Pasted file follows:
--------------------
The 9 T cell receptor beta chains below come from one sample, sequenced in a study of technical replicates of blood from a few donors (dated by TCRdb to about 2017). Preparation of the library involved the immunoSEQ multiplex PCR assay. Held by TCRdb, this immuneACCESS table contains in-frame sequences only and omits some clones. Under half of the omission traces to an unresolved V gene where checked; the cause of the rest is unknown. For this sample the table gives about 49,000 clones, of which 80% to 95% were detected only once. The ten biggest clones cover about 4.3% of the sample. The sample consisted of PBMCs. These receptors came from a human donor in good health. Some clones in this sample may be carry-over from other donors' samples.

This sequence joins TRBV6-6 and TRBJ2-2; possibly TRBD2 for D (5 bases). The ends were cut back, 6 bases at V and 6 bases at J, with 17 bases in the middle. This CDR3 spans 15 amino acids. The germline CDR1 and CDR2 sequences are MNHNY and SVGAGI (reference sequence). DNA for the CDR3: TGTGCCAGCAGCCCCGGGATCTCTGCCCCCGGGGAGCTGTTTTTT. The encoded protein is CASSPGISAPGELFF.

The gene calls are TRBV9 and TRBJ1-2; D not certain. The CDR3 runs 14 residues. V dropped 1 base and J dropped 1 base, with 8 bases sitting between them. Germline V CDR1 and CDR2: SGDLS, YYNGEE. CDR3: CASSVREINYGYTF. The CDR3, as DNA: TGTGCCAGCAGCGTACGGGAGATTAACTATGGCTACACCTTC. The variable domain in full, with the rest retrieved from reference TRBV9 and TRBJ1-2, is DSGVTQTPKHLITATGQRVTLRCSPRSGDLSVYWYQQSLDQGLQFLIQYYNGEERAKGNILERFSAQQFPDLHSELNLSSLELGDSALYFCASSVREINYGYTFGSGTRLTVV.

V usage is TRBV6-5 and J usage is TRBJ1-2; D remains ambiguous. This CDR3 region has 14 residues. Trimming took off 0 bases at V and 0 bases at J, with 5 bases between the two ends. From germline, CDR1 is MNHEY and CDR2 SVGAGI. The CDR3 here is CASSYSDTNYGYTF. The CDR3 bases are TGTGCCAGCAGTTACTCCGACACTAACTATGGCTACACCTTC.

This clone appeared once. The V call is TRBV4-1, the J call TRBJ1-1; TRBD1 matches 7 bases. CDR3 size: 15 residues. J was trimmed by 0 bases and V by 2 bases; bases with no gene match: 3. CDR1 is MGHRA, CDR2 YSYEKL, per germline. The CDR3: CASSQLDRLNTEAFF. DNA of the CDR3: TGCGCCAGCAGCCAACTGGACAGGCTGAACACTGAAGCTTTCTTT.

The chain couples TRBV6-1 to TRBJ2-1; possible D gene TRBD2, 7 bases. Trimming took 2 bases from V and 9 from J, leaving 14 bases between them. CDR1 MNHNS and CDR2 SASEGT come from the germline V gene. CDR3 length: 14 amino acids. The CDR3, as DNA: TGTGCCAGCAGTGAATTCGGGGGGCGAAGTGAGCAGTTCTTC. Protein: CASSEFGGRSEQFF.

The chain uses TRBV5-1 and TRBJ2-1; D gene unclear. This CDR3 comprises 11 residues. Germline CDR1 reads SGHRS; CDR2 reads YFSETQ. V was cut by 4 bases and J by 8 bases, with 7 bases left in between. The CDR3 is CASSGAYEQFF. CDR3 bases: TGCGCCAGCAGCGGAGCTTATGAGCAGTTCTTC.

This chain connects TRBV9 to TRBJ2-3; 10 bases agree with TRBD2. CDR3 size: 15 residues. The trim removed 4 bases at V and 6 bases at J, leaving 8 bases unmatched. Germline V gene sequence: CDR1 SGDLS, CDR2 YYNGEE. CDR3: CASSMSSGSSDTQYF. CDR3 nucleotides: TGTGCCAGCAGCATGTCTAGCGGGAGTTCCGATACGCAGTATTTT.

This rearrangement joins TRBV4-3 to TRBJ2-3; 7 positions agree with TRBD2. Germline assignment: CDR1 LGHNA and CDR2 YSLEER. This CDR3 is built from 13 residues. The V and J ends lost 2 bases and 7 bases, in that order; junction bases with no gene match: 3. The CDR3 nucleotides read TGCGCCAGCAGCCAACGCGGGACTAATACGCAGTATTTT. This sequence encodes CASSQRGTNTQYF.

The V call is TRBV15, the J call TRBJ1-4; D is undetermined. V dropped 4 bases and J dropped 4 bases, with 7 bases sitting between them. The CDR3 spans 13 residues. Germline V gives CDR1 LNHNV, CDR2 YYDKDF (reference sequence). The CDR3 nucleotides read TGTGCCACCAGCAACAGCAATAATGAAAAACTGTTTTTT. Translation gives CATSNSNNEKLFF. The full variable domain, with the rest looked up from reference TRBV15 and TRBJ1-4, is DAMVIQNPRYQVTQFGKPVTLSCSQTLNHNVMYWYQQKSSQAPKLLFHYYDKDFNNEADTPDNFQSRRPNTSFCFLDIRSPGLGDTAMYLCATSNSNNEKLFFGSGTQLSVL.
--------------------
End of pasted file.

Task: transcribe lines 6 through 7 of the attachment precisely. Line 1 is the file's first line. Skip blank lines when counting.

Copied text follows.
The chain couples TRBV6-1 to TRBJ2-1; possible D gene TRBD2, 7 bases. Trimming took 2 bases from V and 9 from J, leaving 14 bases between them. CDR1 MNHNS and CDR2 SASEGT come from the germline V gene. CDR3 length: 14 amino acids. The CDR3, as DNA: TGTGCCAGCAGTGAATTCGGGGGGCGAAGTGAGCAGTTCTTC. Protein: CASSEFGGRSEQFF.

The chain uses TRBV5-1 and TRBJ2-1; D gene unclear. This CDR3 comprises 11 residues. Germline CDR1 reads SGHRS; CDR2 reads YFSETQ. V was cut by 4 bases and J by 8 bases, with 7 bases left in between. The CDR3 is CASSGAYEQFF. CDR3 bases: TGCGCCAGCAGCGGAGCTTATGAGCAGTTCTTC.